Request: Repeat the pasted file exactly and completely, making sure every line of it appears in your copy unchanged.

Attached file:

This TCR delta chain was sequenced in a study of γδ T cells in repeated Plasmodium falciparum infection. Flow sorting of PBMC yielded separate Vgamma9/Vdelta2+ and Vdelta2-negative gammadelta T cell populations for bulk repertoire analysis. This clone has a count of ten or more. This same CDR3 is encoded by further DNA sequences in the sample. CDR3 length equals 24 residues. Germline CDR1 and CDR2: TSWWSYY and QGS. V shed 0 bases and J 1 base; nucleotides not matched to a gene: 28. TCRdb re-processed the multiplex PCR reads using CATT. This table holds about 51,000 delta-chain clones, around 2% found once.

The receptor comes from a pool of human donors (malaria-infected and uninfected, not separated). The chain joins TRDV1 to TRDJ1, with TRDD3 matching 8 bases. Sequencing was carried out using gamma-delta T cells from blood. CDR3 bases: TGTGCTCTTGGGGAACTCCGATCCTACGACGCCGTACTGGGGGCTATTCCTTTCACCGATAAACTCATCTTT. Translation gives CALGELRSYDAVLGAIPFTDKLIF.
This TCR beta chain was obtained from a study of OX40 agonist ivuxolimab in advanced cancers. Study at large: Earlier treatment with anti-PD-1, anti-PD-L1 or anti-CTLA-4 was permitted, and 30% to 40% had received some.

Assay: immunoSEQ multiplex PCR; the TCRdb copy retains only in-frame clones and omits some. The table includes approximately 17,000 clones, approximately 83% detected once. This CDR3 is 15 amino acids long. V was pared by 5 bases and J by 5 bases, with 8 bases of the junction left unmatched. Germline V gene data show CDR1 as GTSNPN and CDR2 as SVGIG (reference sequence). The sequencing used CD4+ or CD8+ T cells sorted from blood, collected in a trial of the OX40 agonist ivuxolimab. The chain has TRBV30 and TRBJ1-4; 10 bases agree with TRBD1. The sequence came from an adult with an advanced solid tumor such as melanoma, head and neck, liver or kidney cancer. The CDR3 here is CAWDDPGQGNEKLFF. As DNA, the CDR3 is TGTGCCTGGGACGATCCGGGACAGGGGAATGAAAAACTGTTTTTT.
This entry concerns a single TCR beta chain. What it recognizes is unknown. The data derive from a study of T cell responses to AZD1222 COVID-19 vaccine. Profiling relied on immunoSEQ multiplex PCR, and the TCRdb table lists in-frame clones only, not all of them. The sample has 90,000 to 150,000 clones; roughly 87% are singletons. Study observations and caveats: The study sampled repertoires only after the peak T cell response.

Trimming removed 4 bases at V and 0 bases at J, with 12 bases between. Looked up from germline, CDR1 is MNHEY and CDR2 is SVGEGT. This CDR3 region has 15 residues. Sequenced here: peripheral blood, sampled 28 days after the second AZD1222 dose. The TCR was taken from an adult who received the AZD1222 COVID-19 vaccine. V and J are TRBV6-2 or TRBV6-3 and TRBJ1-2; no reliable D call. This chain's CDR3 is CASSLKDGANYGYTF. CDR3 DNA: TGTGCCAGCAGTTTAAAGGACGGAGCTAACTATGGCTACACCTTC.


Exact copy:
This TCR delta chain was sequenced in a study of γδ T cells in repeated Plasmodium falciparum infection. Flow sorting of PBMC yielded separate Vgamma9/Vdelta2+ and Vdelta2-negative gammadelta T cell populations for bulk repertoire analysis. This clone has a count of ten or more. This same CDR3 is encoded by further DNA sequences in the sample. CDR3 length equals 24 residues. Germline CDR1 and CDR2: TSWWSYY and QGS. V shed 0 bases and J 1 base; nucleotides not matched to a gene: 28. TCRdb re-processed the multiplex PCR reads using CATT. This table holds about 51,000 delta-chain clones, around 2% found once.

The receptor comes from a pool of human donors (malaria-infected and uninfected, not separated). The chain joins TRDV1 to TRDJ1, with TRDD3 matching 8 bases. Sequencing was carried out using gamma-delta T cells from blood. CDR3 bases: TGTGCTCTTGGGGAACTCCGATCCTACGACGCCGTACTGGGGGCTATTCCTTTCACCGATAAACTCATCTTT. Translation gives CALGELRSYDAVLGAIPFTDKLIF.
This TCR beta chain was obtained from a study of OX40 agonist ivuxolimab in advanced cancers. Study at large: Earlier treatment with anti-PD-1, anti-PD-L1 or anti-CTLA-4 was permitted, and 30% to 40% had received some.

Assay: immunoSEQ multiplex PCR; the TCRdb copy retains only in-frame clones and omits some. The table includes approximately 17,000 clones, approximately 83% detected once. This CDR3 is 15 amino acids long. V was pared by 5 bases and J by 5 bases, with 8 bases of the junction left unmatched. Germline V gene data show CDR1 as GTSNPN and CDR2 as SVGIG (reference sequence). The sequencing used CD4+ or CD8+ T cells sorted from blood, collected in a trial of the OX40 agonist ivuxolimab. The chain has TRBV30 and TRBJ1-4; 10 bases agree with TRBD1. The sequence came from an adult with an advanced solid tumor such as melanoma, head and neck, liver or kidney cancer. The CDR3 here is CAWDDPGQGNEKLFF. As DNA, the CDR3 is TGTGCCTGGGACGATCCGGGACAGGGGAATGAAAAACTGTTTTTT.
This entry concerns a single TCR beta chain. What it recognizes is unknown. The data derive from a study of T cell responses to AZD1222 COVID-19 vaccine. Profiling relied on immunoSEQ multiplex PCR, and the TCRdb table lists in-frame clones only, not all of them. The sample has 90,000 to 150,000 clones; roughly 87% are singletons. Study observations and caveats: The study sampled repertoires only after the peak T cell response.

Trimming removed 4 bases at V and 0 bases at J, with 12 bases between. Looked up from germline, CDR1 is MNHEY and CDR2 is SVGEGT. This CDR3 region has 15 residues. Sequenced here: peripheral blood, sampled 28 days after the second AZD1222 dose. The TCR was taken from an adult who received the AZD1222 COVID-19 vaccine. V and J are TRBV6-2 or TRBV6-3 and TRBJ1-2; no reliable D call. This chain's CDR3 is CASSLKDGANYGYTF. CDR3 DNA: TGTGCCAGCAGTTTAAAGGACGGAGCTAACTATGGCTACACCTTC.